So what went wrong with my Chase application?
While I was excited to receive and start using my new card, I wanted to look a bit deeper into why this application process had been so much smoother than my first attempt. After all, it had only been about two months between the two events, with really no changes to my account or score.
Of course, there’s often no rhyme or reason from the consumer’s perspective as to why you may be approved or denied for a credit card. However, when it comes to applying for cards from different issuers, it’s likely that the applications resulted in information, both credit-related and personal, being pulled from entirely different places. Whether it’s a new address, a change in income or a report on a late credit payment, the three major credit companies —Transunion, Equifax, and Experian — are likely to have information on file about you that doesn’t 100% align.
Your best bet is to ask your creditors to update your records when things like contact details and your permanent address change — and make sure to check your credit reports from each major bureau regularly.
My next credit card
I would absolutely recommend that students and recent college graduates get a solid cash-back credit card to start building credit and launch a relationship with banks and issuers. I’m dipping my toe into the expansive credit card rewards landscape with the Blue Cash Preferred, but I’m after more than a straightforward cash-back card with my next application.
To supplement the Blue Cash Preferred’s bonus categories, I could benefit from valuable rewards when eating out or traveling. With that in mind, I have my eye on the American Express® Green Card, which was recently revamped to include 3x on a broad selection of travel and dining purchases, in addition to a bevy of other appealing perks. And if I choose to give Chase another chance (since it’s hard to deny the worth of Chase Ultimate Rewards), I might jump on board with the Chase Sapphire Preferred, which is an excellent card for beginner travelers as well.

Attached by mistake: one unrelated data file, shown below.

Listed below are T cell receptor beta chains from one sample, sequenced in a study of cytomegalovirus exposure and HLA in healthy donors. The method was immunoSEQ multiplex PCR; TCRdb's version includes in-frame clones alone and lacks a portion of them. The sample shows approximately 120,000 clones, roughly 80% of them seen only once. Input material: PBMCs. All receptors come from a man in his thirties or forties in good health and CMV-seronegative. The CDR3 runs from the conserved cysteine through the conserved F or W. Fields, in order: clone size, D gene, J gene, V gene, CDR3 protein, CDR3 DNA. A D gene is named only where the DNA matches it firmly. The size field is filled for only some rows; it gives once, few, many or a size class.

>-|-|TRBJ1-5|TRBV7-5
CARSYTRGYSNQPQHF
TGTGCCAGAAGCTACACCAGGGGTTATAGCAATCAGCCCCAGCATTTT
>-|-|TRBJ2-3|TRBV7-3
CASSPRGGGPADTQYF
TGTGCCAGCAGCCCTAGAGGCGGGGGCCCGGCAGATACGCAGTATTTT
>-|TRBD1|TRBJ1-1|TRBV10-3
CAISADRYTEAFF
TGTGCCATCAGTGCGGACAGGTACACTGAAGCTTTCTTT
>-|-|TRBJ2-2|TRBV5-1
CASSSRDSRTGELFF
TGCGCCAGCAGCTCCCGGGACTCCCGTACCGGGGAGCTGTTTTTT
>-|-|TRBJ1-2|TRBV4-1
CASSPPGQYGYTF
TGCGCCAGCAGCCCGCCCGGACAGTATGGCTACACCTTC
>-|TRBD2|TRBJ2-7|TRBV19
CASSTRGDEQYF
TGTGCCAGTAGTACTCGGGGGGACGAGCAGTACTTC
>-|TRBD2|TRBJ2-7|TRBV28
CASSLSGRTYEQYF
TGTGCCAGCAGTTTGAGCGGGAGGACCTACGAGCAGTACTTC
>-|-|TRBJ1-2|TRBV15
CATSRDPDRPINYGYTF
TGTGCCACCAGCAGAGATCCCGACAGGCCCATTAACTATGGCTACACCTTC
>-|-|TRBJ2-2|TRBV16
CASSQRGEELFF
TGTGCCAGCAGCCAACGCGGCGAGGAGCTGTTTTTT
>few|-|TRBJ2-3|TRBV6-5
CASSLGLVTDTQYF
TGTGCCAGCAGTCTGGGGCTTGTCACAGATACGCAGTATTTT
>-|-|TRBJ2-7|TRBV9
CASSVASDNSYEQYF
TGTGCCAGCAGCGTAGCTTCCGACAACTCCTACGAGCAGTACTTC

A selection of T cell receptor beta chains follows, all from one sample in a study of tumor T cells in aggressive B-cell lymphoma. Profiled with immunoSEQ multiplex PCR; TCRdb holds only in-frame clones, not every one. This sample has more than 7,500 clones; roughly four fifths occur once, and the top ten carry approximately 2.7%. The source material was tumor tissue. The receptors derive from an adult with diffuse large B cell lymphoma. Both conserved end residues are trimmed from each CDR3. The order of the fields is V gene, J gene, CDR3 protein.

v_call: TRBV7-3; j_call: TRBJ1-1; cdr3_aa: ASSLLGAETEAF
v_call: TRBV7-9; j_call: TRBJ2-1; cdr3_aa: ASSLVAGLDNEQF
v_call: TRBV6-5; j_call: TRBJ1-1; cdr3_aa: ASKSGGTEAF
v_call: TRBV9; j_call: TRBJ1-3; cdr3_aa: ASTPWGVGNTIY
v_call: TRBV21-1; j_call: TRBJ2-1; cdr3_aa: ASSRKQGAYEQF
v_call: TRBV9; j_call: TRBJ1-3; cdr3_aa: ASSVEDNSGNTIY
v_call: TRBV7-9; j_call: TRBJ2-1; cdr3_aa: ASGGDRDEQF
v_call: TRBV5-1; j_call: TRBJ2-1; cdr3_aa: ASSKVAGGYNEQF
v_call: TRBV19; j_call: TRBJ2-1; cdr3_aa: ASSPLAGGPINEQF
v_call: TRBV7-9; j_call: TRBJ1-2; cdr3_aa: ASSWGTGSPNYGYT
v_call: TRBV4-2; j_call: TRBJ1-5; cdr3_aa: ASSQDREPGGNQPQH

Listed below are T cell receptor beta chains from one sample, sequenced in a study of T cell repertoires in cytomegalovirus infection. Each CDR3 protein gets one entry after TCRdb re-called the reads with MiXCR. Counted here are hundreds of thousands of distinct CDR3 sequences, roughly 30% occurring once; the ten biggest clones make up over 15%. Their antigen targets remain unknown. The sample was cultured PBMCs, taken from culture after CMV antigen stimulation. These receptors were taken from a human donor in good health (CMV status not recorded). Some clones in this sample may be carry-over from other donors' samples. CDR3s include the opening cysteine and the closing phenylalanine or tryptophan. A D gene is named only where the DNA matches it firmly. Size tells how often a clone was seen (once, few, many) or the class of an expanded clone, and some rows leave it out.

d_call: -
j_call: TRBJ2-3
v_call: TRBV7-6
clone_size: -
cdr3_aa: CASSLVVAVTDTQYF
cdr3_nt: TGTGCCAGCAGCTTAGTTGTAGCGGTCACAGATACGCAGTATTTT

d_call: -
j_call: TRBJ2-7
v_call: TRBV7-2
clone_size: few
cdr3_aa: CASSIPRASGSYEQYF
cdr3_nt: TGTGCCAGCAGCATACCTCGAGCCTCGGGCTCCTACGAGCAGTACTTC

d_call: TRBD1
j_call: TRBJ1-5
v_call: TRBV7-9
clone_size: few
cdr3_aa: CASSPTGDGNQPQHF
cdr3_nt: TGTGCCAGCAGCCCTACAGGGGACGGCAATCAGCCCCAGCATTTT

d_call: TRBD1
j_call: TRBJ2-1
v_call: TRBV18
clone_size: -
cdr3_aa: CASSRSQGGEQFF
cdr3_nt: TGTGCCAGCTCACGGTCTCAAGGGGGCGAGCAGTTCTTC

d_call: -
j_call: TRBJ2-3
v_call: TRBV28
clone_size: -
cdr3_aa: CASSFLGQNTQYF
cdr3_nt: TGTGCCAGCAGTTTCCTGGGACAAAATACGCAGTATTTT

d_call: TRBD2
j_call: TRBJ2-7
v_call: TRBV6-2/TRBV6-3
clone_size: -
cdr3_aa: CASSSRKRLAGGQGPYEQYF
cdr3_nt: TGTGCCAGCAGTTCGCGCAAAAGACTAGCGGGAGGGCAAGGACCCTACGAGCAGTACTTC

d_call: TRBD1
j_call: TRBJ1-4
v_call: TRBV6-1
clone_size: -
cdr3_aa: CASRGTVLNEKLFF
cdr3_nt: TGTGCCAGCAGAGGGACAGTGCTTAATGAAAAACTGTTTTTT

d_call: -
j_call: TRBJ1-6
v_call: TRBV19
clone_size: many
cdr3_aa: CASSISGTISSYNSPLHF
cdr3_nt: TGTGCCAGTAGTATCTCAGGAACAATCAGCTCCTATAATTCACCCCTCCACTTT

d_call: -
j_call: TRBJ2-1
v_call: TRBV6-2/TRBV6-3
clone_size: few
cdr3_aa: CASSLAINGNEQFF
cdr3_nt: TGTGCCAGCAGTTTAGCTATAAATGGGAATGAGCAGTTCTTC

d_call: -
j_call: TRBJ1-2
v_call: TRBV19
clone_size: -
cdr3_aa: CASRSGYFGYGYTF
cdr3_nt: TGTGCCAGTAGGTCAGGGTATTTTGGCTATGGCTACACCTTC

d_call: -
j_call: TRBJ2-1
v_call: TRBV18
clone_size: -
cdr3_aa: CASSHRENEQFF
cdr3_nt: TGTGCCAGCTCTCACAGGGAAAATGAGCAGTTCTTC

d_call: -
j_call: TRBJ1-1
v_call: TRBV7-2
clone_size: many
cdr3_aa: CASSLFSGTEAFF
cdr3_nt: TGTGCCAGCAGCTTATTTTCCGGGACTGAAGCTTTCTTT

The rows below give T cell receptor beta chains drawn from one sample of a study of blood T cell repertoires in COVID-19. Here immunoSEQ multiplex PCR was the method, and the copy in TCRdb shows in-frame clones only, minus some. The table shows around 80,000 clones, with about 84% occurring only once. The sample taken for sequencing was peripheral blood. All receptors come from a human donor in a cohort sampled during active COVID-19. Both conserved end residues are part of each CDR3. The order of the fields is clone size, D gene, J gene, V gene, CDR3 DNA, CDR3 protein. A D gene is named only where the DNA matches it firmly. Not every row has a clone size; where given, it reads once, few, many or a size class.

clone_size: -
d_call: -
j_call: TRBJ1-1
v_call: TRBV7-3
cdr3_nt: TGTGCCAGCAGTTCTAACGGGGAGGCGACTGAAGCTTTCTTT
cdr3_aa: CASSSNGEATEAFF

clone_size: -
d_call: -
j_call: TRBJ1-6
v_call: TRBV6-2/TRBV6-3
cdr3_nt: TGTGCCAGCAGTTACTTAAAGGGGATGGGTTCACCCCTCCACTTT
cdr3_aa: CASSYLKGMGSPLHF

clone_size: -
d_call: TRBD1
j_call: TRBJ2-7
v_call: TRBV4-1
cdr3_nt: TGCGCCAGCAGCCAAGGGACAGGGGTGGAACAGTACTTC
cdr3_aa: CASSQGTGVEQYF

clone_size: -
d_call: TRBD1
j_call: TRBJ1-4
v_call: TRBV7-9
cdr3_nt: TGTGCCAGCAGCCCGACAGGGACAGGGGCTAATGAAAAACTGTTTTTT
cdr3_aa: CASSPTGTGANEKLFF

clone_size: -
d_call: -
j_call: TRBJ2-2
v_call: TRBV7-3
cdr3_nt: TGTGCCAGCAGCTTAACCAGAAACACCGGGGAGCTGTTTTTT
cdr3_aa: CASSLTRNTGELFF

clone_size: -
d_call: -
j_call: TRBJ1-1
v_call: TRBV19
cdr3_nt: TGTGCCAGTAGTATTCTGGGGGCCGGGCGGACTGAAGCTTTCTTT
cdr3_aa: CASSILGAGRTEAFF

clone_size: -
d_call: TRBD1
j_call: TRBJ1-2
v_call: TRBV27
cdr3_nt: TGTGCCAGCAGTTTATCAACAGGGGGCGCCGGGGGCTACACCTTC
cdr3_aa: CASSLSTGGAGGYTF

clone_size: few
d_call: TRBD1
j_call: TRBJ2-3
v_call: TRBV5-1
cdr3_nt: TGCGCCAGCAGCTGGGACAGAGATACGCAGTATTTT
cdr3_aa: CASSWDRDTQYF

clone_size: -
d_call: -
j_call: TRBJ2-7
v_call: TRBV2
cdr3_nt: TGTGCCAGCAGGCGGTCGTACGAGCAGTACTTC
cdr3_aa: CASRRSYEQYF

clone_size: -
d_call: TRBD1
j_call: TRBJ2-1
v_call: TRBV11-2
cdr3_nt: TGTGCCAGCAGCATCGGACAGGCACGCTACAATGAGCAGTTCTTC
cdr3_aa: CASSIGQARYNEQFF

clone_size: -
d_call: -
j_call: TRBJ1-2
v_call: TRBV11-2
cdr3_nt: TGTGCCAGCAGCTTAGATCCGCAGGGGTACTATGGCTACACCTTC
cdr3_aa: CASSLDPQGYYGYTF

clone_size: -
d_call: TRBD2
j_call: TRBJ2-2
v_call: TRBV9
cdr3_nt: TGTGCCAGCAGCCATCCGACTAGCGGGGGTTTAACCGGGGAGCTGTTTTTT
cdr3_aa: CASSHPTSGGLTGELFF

The mix-up with Chase was certainly frustrating, but I didn’t let that stop me from jumping into the credit card rewards game. If you experience a similar setback when applying for your first card, you shouldn’t, either. Getting denied for a credit card wasn’t the end of the world. I even ended up getting a card that better matches my spending habits compared to my original choice.
Whether your first application process goes off without a hitch or has a few bumps in the road, it is important to understand how to be responsible from the start with wise spending habits, on-time payments and an awareness of your credit limit and utilization.
For rates and fees of the Blue Cash Preferred, please click here.
For rates and fees of the Blue Cash Everyday, please click here.
WELCOME OFFER: $250 Cash Back Terms Apply.
TPG'S BONUS VALUATION: $250
CARD HIGHLIGHTS: New! Earn 6% cash back on select U.S. streaming services and 3% cash back on transit. Plus earn 6% Cash Back at U.S. supermarkets on up to $6,000 per year in purchases (then 1%) and 3% Cash Back at U.S. gas stations
- Earn a $250 statement credit after you spend $1,000 in purchases on your new Card within the first 3 months.
- 6% Cash Back at U.S. supermarkets on up to $6,000 per year in purchases (then 1%).
- 6% Cash Back on select U.S. streaming subscriptions.
- 3% Cash Back at U.S. gas stations and on transit (including taxis/rideshare, parking, tolls, trains, buses and more). 1% Cash Back on other purchases.
- Don't wait for your Card in the mail. Start earning cash back before your card even arrives, if eligible for Instant Card Number.
- Low intro APR: 0% for 12 months on purchases and balance transfers from the date of account opening, then a variable rate, currently 12.99% to 23.99%
- Cash Back is received in the form of Reward Dollars that can be redeemed as a statement credit.
- $95 annual fee.
- Terms Apply.
- See Rates & Fees